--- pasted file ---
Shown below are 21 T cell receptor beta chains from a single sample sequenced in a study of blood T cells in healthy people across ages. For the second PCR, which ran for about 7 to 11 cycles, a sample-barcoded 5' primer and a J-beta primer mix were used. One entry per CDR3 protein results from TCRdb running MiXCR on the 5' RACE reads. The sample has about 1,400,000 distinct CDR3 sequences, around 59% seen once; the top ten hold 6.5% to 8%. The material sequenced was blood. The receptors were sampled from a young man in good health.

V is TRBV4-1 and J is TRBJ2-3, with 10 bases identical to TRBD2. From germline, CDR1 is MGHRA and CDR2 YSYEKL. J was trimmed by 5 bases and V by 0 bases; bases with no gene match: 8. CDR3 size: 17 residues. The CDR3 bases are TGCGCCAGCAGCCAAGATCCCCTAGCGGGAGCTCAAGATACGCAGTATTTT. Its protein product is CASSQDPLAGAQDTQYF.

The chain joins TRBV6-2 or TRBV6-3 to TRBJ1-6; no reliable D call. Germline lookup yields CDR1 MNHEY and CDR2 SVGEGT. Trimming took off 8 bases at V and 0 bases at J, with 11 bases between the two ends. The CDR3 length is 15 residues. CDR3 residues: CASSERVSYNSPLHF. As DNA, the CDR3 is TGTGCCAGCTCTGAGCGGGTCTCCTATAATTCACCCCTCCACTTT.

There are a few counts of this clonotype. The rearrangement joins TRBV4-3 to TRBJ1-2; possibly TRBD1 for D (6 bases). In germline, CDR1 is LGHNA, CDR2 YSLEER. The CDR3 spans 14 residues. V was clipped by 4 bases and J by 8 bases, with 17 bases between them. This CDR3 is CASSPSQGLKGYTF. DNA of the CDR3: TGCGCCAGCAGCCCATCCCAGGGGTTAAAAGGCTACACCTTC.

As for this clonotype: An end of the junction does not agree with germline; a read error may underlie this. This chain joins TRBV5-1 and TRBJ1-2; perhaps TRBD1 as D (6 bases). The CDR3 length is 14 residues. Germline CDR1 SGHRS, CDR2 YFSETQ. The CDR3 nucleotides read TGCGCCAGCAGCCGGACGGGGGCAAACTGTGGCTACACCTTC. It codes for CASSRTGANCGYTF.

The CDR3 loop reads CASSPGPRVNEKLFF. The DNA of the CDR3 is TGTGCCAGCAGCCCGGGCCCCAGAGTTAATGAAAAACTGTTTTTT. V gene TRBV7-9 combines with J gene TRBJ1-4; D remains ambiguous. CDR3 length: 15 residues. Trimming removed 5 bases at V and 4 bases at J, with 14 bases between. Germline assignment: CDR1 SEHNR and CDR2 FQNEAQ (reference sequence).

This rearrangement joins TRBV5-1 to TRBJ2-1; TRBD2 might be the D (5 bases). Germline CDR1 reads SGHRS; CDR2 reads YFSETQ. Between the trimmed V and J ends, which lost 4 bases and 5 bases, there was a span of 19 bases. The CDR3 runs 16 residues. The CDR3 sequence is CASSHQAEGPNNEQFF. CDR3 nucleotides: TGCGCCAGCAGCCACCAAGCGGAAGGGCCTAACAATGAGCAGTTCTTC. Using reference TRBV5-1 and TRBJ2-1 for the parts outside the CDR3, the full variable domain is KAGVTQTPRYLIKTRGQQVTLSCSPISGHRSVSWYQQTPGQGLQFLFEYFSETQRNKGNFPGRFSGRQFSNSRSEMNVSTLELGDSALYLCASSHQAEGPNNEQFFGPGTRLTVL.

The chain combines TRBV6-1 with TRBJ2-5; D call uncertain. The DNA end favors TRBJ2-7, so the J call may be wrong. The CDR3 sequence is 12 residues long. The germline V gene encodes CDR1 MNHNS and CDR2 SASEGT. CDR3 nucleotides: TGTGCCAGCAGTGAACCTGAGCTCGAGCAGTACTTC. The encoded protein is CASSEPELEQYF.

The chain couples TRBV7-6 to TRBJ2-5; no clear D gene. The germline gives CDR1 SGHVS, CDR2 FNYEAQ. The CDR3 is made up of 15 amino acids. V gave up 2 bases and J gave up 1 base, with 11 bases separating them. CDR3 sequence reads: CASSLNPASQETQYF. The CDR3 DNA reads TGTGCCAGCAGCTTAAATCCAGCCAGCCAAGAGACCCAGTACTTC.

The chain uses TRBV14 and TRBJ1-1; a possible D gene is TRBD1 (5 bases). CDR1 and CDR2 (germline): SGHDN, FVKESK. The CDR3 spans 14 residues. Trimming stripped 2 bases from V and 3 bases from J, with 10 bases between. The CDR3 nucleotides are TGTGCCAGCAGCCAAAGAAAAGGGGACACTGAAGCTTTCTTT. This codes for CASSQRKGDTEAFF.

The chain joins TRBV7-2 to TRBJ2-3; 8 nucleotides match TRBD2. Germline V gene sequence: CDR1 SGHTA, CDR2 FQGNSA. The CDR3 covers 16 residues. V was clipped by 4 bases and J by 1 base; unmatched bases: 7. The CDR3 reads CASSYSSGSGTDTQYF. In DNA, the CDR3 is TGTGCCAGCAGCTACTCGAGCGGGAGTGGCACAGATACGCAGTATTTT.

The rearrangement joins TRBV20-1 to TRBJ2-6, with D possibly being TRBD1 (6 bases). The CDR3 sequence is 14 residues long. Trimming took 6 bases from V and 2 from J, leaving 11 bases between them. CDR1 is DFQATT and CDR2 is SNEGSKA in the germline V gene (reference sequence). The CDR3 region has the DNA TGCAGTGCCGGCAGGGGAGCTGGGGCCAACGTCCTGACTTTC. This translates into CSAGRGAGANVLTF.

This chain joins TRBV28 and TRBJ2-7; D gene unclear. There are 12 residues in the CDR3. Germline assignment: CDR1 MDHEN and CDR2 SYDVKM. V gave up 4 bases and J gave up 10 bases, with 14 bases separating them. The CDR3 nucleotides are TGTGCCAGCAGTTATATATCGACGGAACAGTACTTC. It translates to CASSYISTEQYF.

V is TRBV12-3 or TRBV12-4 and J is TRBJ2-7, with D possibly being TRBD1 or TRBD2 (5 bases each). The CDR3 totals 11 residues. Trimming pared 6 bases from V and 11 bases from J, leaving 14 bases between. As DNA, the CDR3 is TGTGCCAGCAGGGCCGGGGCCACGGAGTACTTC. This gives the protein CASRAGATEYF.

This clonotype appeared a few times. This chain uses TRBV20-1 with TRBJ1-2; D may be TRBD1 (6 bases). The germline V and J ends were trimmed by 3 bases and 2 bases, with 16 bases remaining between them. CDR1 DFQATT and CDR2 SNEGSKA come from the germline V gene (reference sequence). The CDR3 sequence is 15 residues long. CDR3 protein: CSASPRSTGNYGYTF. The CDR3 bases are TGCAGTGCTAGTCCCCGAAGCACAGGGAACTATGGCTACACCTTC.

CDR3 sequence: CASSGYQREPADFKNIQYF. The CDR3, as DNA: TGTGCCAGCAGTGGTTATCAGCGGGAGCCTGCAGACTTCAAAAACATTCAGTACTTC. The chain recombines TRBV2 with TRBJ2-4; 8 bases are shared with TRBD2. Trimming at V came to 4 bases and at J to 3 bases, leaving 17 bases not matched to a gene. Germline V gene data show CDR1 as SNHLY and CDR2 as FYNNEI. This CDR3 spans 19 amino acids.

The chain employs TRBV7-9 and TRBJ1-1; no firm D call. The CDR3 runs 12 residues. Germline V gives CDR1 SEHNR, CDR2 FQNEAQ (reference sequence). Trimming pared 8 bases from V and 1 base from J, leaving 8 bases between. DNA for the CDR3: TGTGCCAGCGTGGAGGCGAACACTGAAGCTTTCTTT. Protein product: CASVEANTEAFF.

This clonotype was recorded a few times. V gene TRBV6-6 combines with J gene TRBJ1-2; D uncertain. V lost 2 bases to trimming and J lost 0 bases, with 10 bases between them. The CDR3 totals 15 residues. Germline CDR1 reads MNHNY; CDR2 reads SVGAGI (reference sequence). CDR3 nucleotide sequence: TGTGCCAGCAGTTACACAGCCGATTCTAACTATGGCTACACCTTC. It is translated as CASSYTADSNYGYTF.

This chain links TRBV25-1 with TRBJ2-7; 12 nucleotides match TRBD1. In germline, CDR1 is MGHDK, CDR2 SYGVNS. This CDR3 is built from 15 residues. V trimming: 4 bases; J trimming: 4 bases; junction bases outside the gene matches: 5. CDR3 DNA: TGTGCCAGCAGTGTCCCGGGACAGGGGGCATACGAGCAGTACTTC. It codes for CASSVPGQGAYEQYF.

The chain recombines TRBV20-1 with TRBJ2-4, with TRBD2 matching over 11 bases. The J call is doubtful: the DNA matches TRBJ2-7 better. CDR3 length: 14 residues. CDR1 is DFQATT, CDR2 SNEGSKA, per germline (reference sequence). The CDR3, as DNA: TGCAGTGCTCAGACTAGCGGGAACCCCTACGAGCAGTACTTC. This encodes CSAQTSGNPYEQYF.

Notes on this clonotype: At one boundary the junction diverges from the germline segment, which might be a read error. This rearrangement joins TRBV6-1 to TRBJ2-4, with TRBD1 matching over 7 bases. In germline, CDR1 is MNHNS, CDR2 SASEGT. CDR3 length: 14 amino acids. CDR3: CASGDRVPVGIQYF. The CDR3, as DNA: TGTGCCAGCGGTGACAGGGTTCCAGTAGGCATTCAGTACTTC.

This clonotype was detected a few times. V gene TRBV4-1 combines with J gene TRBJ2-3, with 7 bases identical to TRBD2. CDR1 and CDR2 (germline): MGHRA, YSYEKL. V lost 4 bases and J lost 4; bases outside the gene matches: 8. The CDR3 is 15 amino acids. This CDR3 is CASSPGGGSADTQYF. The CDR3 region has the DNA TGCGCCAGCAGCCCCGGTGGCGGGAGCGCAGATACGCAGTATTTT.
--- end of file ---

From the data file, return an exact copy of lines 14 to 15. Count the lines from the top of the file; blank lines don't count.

V is TRBV12-3 or TRBV12-4 and J is TRBJ2-7, with D possibly being TRBD1 or TRBD2 (5 bases each). The CDR3 totals 11 residues. Trimming pared 6 bases from V and 11 bases from J, leaving 14 bases between. As DNA, the CDR3 is TGTGCCAGCAGGGCCGGGGCCACGGAGTACTTC. This gives the protein CASRAGATEYF.

This clonotype appeared a few times. This chain uses TRBV20-1 with TRBJ1-2; D may be TRBD1 (6 bases). The germline V and J ends were trimmed by 3 bases and 2 bases, with 16 bases remaining between them. CDR1 DFQATT and CDR2 SNEGSKA come from the germline V gene (reference sequence). The CDR3 sequence is 15 residues long. CDR3 protein: CSASPRSTGNYGYTF. The CDR3 bases are TGCAGTGCTAGTCCCCGAAGCACAGGGAACTATGGCTACACCTTC.